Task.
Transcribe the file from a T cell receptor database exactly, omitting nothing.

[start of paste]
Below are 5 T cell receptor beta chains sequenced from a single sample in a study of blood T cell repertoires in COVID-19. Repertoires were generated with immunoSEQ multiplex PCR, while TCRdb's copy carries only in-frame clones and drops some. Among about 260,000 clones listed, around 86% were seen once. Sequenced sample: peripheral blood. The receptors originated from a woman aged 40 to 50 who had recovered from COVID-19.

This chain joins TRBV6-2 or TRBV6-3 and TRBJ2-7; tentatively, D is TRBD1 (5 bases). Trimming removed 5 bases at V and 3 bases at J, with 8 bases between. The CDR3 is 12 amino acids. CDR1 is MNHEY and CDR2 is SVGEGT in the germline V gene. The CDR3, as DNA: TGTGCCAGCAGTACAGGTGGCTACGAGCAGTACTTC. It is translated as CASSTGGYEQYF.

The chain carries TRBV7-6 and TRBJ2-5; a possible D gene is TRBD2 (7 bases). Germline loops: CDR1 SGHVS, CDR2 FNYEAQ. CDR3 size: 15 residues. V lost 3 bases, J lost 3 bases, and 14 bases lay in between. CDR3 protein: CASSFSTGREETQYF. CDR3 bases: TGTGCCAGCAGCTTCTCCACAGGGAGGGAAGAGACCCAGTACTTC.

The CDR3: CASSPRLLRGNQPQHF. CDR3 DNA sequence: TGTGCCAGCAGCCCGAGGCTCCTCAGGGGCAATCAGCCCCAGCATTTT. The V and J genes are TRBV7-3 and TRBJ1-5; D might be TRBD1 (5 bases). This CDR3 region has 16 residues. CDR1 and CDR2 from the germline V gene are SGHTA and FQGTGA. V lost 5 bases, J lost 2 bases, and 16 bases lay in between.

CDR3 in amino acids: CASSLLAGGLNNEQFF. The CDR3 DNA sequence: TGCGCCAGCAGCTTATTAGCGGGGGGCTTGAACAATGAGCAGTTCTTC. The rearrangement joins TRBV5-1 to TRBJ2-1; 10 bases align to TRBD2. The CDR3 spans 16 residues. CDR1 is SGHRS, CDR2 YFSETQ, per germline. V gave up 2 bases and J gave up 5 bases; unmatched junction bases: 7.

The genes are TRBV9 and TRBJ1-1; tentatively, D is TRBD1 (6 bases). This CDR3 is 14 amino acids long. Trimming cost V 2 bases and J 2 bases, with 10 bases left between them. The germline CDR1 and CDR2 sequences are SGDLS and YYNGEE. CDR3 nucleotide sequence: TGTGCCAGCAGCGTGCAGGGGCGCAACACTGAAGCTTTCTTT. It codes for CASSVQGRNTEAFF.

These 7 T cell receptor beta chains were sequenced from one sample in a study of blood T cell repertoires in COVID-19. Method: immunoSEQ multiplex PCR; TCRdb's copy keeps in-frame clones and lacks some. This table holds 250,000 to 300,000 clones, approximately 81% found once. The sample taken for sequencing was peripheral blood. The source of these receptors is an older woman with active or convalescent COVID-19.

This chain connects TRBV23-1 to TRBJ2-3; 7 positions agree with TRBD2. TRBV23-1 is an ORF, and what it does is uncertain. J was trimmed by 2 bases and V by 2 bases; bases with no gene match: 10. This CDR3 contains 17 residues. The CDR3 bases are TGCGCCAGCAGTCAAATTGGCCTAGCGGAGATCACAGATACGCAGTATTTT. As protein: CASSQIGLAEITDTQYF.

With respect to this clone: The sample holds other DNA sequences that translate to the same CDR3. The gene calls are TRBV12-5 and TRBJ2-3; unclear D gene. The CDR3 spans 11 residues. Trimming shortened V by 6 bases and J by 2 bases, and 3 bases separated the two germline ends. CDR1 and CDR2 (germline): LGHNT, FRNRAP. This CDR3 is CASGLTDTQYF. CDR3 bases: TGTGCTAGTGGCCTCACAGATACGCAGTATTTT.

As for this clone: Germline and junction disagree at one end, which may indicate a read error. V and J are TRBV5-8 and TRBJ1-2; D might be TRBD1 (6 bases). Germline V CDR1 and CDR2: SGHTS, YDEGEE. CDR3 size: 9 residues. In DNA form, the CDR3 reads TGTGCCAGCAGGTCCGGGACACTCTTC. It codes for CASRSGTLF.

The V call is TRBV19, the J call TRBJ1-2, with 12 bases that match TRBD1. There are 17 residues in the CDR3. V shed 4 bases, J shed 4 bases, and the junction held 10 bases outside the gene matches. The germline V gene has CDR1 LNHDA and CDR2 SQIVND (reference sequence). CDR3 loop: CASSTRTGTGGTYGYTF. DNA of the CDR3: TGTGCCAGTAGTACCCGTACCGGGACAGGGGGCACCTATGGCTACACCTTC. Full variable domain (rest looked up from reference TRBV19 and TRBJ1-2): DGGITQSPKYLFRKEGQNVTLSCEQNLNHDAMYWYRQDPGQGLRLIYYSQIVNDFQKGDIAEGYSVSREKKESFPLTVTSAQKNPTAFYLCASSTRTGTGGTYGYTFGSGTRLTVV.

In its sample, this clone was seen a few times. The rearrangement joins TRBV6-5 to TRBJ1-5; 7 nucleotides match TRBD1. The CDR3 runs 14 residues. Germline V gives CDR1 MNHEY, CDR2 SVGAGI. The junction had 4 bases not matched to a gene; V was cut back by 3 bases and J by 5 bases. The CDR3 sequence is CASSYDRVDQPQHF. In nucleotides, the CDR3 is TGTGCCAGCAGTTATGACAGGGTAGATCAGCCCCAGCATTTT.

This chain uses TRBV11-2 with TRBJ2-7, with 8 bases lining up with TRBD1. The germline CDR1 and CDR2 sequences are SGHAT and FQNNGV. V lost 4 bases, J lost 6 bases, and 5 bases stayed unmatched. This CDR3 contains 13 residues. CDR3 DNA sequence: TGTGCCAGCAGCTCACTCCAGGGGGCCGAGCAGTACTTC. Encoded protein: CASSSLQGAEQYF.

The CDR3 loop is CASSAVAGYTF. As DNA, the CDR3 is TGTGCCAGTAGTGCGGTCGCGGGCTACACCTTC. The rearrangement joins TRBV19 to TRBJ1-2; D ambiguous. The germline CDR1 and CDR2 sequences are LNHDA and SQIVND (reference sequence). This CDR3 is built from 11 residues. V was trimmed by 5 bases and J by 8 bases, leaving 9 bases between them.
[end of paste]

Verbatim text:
Below are 5 T cell receptor beta chains sequenced from a single sample in a study of blood T cell repertoires in COVID-19. Repertoires were generated with immunoSEQ multiplex PCR, while TCRdb's copy carries only in-frame clones and drops some. Among about 260,000 clones listed, around 86% were seen once. Sequenced sample: peripheral blood. The receptors originated from a woman aged 40 to 50 who had recovered from COVID-19.

This chain joins TRBV6-2 or TRBV6-3 and TRBJ2-7; tentatively, D is TRBD1 (5 bases). Trimming removed 5 bases at V and 3 bases at J, with 8 bases between. The CDR3 is 12 amino acids. CDR1 is MNHEY and CDR2 is SVGEGT in the germline V gene. The CDR3, as DNA: TGTGCCAGCAGTACAGGTGGCTACGAGCAGTACTTC. It is translated as CASSTGGYEQYF.

The chain carries TRBV7-6 and TRBJ2-5; a possible D gene is TRBD2 (7 bases). Germline loops: CDR1 SGHVS, CDR2 FNYEAQ. CDR3 size: 15 residues. V lost 3 bases, J lost 3 bases, and 14 bases lay in between. CDR3 protein: CASSFSTGREETQYF. CDR3 bases: TGTGCCAGCAGCTTCTCCACAGGGAGGGAAGAGACCCAGTACTTC.

The CDR3: CASSPRLLRGNQPQHF. CDR3 DNA sequence: TGTGCCAGCAGCCCGAGGCTCCTCAGGGGCAATCAGCCCCAGCATTTT. The V and J genes are TRBV7-3 and TRBJ1-5; D might be TRBD1 (5 bases). This CDR3 region has 16 residues. CDR1 and CDR2 from the germline V gene are SGHTA and FQGTGA. V lost 5 bases, J lost 2 bases, and 16 bases lay in between.

CDR3 in amino acids: CASSLLAGGLNNEQFF. The CDR3 DNA sequence: TGCGCCAGCAGCTTATTAGCGGGGGGCTTGAACAATGAGCAGTTCTTC. The rearrangement joins TRBV5-1 to TRBJ2-1; 10 bases align to TRBD2. The CDR3 spans 16 residues. CDR1 is SGHRS, CDR2 YFSETQ, per germline. V gave up 2 bases and J gave up 5 bases; unmatched junction bases: 7.

The genes are TRBV9 and TRBJ1-1; tentatively, D is TRBD1 (6 bases). This CDR3 is 14 amino acids long. Trimming cost V 2 bases and J 2 bases, with 10 bases left between them. The germline CDR1 and CDR2 sequences are SGDLS and YYNGEE. CDR3 nucleotide sequence: TGTGCCAGCAGCGTGCAGGGGCGCAACACTGAAGCTTTCTTT. It codes for CASSVQGRNTEAFF.

These 7 T cell receptor beta chains were sequenced from one sample in a study of blood T cell repertoires in COVID-19. Method: immunoSEQ multiplex PCR; TCRdb's copy keeps in-frame clones and lacks some. This table holds 250,000 to 300,000 clones, approximately 81% found once. The sample taken for sequencing was peripheral blood. The source of these receptors is an older woman with active or convalescent COVID-19.

This chain connects TRBV23-1 to TRBJ2-3; 7 positions agree with TRBD2. TRBV23-1 is an ORF, and what it does is uncertain. J was trimmed by 2 bases and V by 2 bases; bases with no gene match: 10. This CDR3 contains 17 residues. The CDR3 bases are TGCGCCAGCAGTCAAATTGGCCTAGCGGAGATCACAGATACGCAGTATTTT. As protein: CASSQIGLAEITDTQYF.

With respect to this clone: The sample holds other DNA sequences that translate to the same CDR3. The gene calls are TRBV12-5 and TRBJ2-3; unclear D gene. The CDR3 spans 11 residues. Trimming shortened V by 6 bases and J by 2 bases, and 3 bases separated the two germline ends. CDR1 and CDR2 (germline): LGHNT, FRNRAP. This CDR3 is CASGLTDTQYF. CDR3 bases: TGTGCTAGTGGCCTCACAGATACGCAGTATTTT.

As for this clone: Germline and junction disagree at one end, which may indicate a read error. V and J are TRBV5-8 and TRBJ1-2; D might be TRBD1 (6 bases). Germline V CDR1 and CDR2: SGHTS, YDEGEE. CDR3 size: 9 residues. In DNA form, the CDR3 reads TGTGCCAGCAGGTCCGGGACACTCTTC. It codes for CASRSGTLF.

The V call is TRBV19, the J call TRBJ1-2, with 12 bases that match TRBD1. There are 17 residues in the CDR3. V shed 4 bases, J shed 4 bases, and the junction held 10 bases outside the gene matches. The germline V gene has CDR1 LNHDA and CDR2 SQIVND (reference sequence). CDR3 loop: CASSTRTGTGGTYGYTF. DNA of the CDR3: TGTGCCAGTAGTACCCGTACCGGGACAGGGGGCACCTATGGCTACACCTTC. Full variable domain (rest looked up from reference TRBV19 and TRBJ1-2): DGGITQSPKYLFRKEGQNVTLSCEQNLNHDAMYWYRQDPGQGLRLIYYSQIVNDFQKGDIAEGYSVSREKKESFPLTVTSAQKNPTAFYLCASSTRTGTGGTYGYTFGSGTRLTVV.

In its sample, this clone was seen a few times. The rearrangement joins TRBV6-5 to TRBJ1-5; 7 nucleotides match TRBD1. The CDR3 runs 14 residues. Germline V gives CDR1 MNHEY, CDR2 SVGAGI. The junction had 4 bases not matched to a gene; V was cut back by 3 bases and J by 5 bases. The CDR3 sequence is CASSYDRVDQPQHF. In nucleotides, the CDR3 is TGTGCCAGCAGTTATGACAGGGTAGATCAGCCCCAGCATTTT.

This chain uses TRBV11-2 with TRBJ2-7, with 8 bases lining up with TRBD1. The germline CDR1 and CDR2 sequences are SGHAT and FQNNGV. V lost 4 bases, J lost 6 bases, and 5 bases stayed unmatched. This CDR3 contains 13 residues. CDR3 DNA sequence: TGTGCCAGCAGCTCACTCCAGGGGGCCGAGCAGTACTTC. Encoded protein: CASSSLQGAEQYF.

The CDR3 loop is CASSAVAGYTF. As DNA, the CDR3 is TGTGCCAGTAGTGCGGTCGCGGGCTACACCTTC. The rearrangement joins TRBV19 to TRBJ1-2; D ambiguous. The germline CDR1 and CDR2 sequences are LNHDA and SQIVND (reference sequence). This CDR3 is built from 11 residues. V was trimmed by 5 bases and J by 8 bases, leaving 9 bases between them.